The Channel 4 documentary, How to get a council house, takes me back a way. My first real job, in Hartlepool, was allocating council houses; I was the sole lettings officer for a stock of about 12,500 houses. Tower Hamlets has just over 13,000 council houses and what seemed to be an army of people doing the job. There were striking differences from the way things used to be done. First, people are invited to ‘bid’ for express a preference – despite the (fairly obvious) problem that the vast majority have no hope of being considered, and in some cases there would be well over a thousand people having their hopes raised. Second, people were being told how long they might have to wait, even though it was clear to them that it wasn’t a queue and the length of time was not what mattered to get priority. Third, the computer provides the answer, and the council takes multiple viewings at a time to get the allocation done as quickly as possible.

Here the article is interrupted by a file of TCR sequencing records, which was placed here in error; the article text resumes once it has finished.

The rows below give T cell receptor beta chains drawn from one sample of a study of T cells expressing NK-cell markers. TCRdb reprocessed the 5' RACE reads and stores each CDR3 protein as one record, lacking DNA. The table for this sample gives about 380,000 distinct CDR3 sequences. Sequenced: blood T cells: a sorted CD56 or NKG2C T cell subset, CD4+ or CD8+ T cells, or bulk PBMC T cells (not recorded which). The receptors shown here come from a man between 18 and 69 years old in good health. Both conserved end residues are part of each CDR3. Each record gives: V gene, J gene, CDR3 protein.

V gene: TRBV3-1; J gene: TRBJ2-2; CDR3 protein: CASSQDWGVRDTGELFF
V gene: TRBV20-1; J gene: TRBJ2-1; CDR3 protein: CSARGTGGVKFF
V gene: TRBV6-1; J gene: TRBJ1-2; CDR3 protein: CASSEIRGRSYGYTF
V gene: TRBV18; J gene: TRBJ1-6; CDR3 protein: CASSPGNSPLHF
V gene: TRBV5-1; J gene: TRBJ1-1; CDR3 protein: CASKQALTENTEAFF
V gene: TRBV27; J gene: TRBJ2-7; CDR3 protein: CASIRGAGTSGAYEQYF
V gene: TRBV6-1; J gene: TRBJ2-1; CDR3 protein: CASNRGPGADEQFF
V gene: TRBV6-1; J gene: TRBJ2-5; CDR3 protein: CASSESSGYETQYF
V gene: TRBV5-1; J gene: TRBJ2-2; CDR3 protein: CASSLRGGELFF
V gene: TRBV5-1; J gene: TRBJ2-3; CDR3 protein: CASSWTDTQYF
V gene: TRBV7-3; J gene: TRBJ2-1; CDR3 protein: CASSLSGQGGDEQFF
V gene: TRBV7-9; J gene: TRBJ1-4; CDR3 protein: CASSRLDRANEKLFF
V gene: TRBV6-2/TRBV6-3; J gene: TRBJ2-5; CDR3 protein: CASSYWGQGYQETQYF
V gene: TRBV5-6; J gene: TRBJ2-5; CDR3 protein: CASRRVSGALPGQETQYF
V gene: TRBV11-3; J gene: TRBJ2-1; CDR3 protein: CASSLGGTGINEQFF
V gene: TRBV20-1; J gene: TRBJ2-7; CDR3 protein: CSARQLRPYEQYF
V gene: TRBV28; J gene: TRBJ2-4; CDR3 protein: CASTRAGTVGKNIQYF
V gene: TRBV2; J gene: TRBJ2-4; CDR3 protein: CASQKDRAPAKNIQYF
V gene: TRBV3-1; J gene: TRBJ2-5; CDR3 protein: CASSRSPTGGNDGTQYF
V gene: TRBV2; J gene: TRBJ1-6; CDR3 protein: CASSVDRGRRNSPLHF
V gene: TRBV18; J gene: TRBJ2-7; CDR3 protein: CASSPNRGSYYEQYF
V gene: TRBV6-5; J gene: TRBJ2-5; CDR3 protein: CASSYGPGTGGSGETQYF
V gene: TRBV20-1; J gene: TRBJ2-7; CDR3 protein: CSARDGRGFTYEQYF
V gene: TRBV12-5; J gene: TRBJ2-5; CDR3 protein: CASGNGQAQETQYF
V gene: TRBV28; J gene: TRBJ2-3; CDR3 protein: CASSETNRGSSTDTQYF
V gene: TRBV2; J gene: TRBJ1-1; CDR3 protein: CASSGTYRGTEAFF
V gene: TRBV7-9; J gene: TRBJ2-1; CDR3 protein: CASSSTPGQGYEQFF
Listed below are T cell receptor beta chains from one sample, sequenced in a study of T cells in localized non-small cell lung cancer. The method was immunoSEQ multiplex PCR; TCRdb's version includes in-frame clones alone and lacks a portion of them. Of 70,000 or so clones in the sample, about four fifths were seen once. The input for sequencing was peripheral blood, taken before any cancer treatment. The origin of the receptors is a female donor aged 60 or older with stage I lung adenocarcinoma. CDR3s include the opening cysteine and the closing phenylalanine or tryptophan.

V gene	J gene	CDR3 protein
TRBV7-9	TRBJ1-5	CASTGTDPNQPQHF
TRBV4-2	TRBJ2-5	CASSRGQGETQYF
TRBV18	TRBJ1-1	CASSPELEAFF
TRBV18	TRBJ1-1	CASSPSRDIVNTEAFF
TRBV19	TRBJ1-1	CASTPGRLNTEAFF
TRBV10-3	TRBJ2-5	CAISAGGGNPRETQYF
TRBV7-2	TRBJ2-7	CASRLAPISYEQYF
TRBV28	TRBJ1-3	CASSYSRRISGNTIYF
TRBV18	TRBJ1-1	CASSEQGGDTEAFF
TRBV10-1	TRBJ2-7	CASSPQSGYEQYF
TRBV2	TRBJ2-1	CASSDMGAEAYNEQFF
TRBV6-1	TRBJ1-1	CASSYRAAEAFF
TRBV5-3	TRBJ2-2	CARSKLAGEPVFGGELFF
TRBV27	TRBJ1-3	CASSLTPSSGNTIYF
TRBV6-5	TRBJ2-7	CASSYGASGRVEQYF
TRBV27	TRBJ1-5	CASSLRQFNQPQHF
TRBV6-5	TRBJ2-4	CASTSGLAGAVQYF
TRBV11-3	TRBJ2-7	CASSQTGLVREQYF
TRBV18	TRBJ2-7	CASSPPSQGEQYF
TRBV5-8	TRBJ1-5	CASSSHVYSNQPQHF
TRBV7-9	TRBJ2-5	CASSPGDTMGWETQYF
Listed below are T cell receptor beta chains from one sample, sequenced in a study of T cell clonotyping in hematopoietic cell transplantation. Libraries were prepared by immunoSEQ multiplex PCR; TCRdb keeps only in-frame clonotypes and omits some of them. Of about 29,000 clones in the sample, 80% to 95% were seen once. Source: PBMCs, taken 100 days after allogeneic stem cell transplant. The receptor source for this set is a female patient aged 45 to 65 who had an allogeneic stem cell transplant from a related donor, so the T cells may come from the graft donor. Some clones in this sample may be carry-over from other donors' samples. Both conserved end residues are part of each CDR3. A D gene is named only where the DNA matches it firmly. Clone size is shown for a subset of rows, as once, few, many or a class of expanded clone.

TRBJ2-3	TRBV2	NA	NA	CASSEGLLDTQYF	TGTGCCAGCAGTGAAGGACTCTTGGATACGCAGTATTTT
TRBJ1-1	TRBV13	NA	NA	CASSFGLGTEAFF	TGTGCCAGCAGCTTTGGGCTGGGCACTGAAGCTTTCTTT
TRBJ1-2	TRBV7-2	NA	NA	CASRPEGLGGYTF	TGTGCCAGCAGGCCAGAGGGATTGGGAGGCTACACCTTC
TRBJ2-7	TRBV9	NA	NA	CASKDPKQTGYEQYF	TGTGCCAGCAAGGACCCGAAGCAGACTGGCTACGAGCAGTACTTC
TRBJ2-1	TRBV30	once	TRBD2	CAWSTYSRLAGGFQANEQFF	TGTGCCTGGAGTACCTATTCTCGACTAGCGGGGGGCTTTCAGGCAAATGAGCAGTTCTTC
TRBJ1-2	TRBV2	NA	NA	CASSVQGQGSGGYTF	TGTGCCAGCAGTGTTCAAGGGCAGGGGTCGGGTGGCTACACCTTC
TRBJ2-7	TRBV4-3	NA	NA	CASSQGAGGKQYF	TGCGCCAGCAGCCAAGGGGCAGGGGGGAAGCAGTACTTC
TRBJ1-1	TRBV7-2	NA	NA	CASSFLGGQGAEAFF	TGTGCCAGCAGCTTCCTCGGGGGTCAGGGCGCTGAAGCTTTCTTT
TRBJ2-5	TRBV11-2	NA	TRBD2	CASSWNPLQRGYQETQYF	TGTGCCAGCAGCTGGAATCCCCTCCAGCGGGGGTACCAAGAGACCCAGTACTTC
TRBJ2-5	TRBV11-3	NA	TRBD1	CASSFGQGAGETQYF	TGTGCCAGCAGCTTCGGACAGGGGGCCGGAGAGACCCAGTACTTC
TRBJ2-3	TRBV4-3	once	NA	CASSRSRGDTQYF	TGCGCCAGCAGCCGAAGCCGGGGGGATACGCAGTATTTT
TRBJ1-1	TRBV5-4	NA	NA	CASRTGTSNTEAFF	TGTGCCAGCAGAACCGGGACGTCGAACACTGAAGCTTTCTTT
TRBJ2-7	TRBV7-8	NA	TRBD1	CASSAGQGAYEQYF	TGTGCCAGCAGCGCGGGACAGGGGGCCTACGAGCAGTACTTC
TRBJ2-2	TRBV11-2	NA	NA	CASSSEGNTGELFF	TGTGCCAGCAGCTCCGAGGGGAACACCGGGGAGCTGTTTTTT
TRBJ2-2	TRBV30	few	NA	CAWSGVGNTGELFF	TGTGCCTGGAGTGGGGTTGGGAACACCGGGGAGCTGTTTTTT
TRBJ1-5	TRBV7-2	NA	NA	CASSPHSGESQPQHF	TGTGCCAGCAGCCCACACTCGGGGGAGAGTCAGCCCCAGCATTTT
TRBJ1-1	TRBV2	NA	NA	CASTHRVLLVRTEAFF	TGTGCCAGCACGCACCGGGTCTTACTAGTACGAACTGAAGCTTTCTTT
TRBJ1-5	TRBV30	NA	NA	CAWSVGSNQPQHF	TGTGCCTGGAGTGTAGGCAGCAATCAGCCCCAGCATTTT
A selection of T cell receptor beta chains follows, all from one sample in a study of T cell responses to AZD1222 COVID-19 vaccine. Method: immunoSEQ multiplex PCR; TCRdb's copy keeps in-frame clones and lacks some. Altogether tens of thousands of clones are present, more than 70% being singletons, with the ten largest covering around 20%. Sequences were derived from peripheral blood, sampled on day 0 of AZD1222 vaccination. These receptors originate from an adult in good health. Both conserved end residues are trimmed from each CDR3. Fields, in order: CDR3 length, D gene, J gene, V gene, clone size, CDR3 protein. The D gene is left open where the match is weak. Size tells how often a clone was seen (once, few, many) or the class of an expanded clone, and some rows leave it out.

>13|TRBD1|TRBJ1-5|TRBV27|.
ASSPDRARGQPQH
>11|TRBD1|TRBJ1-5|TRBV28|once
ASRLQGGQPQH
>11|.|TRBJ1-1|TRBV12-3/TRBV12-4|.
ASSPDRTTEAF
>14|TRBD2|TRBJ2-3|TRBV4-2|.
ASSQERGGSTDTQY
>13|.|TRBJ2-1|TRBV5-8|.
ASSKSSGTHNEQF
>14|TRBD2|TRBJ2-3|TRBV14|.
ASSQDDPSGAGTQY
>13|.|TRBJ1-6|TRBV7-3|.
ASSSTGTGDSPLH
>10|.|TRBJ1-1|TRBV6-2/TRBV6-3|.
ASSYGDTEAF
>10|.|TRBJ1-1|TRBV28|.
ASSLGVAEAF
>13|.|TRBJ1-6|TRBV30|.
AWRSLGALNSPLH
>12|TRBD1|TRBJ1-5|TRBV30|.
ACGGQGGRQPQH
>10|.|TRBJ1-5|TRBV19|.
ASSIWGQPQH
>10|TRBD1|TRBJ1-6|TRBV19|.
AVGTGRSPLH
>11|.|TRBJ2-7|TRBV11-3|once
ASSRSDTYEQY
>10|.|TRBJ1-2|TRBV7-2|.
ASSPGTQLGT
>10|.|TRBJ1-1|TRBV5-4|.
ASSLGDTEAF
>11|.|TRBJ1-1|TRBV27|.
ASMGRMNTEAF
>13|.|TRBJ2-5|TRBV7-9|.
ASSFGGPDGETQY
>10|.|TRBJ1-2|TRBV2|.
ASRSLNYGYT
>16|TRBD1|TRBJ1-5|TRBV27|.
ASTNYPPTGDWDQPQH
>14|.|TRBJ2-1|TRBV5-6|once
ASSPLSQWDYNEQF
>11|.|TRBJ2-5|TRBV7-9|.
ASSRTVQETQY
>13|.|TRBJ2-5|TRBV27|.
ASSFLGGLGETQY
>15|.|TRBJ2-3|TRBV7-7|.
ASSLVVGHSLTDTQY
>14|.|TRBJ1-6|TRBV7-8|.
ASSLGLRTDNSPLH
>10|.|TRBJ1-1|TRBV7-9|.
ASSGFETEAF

That last bit is something of an improvement. When I started in the job, I asked the person who’d done the job before me how the decision was made to allocate which property to which person. Part of the answer was based on an assumption: people from the old town wouldn’t want to go to West Hartlepool, or vice-versa (though no-one actually asked them). Then came the main issue: how clean and respectable they were. Prospective tenants were graded as excellent, good, fairly good, good, fair, moderate, poor or shocking, and the quality of the property they were offered matched their assessment. (That was fully in accordance with Macey and Baker, the leading textbook on housing management at the time: “The personal suitability of the applicant and his wife are a guide to the type of dwelling to be offered.” ) I did change the way things worked – introducing a points scheme, allowing preferences, giving priority to need and doing what I could to stop the grading. I wasn’t popular for doing it.